“Look at this map,” the man directed. “There are lots of squiggly lines in Wisconsin and Illinois but Iowa has real neat boxes.” The maps he showed me were the lines of Congressional Districts in the three states.
For many years Iowa has used a nonpartisan process to draw the district lines for state and US elected officials. Wisconsin, controlled by Republicans, and Illinois, controlled by Democrats, still uses the old partisan system of drawing lines.
What seems to be an archaic state activity comes up more and more in my discussions with voters. The word “gerrymandered” has found its way into the Wisconsin lexicon in a big way.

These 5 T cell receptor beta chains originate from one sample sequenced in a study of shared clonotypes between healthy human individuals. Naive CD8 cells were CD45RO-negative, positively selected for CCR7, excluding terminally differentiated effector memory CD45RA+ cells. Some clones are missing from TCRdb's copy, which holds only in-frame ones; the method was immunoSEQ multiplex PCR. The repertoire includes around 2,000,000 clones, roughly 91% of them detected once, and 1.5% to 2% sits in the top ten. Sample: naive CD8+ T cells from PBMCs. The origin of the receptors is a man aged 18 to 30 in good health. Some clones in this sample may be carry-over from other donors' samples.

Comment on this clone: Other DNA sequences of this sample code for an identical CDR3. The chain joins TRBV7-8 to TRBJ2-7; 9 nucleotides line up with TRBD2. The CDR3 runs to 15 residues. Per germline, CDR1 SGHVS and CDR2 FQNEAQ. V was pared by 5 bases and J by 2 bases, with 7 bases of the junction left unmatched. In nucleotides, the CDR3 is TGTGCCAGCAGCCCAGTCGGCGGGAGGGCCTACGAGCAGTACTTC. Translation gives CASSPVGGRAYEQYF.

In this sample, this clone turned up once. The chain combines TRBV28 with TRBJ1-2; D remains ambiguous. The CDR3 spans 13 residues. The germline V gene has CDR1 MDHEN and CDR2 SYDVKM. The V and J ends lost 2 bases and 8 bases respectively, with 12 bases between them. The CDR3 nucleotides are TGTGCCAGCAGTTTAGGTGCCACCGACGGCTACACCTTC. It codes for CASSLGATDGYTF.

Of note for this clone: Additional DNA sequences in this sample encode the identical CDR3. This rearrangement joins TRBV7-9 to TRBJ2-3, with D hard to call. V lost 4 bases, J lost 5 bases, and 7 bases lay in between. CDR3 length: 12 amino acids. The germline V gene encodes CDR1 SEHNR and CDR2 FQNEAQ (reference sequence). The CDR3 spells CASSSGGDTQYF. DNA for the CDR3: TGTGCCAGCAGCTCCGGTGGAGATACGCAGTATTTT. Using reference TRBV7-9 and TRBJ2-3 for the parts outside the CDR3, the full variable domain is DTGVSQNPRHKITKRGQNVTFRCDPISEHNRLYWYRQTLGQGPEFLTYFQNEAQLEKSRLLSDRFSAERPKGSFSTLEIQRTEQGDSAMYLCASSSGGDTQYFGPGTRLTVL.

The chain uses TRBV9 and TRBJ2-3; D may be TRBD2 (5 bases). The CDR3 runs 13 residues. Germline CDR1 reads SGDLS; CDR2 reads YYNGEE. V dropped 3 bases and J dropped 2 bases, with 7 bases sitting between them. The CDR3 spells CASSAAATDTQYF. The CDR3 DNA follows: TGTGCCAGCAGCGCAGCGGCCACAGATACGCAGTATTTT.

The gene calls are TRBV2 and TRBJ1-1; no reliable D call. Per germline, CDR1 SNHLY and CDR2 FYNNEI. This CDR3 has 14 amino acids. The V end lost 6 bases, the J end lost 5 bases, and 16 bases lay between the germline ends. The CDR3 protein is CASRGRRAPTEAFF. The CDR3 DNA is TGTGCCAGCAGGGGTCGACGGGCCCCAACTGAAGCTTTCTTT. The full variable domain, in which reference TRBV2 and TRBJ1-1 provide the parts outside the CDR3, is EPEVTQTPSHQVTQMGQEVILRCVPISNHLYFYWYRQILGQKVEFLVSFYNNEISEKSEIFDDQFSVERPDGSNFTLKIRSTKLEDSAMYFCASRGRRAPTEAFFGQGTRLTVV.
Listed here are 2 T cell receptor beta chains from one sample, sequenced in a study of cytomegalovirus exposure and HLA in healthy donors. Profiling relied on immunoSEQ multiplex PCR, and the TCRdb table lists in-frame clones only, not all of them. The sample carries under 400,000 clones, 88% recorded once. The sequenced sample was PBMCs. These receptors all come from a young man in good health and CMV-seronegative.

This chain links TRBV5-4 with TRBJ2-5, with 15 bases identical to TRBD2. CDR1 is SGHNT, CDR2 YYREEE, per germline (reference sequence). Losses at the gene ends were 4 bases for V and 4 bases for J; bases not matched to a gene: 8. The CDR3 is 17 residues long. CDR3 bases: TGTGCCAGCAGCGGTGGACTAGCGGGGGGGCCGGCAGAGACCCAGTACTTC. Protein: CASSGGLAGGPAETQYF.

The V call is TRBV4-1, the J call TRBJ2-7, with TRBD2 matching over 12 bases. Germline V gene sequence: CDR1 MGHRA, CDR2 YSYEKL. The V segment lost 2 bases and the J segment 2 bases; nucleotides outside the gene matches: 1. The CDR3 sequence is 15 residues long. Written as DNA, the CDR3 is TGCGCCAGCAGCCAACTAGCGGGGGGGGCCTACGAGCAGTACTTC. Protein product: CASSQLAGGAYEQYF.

“Will the Legislature allow statewide expansion of charter schools and how will that affect my local public school?”
This question is one I hear so often particularly in communities where people are worried about the future of their small local schools.
Last fall, the Senate Education Committee debated Senate Bill 76, which takes away local control by requiring locally elected school boards to replicate charter schools when the charter performs 10% better then local district for 2 years in a row. It also allows certain charter schools to opt out of the state’s teacher evaluation system.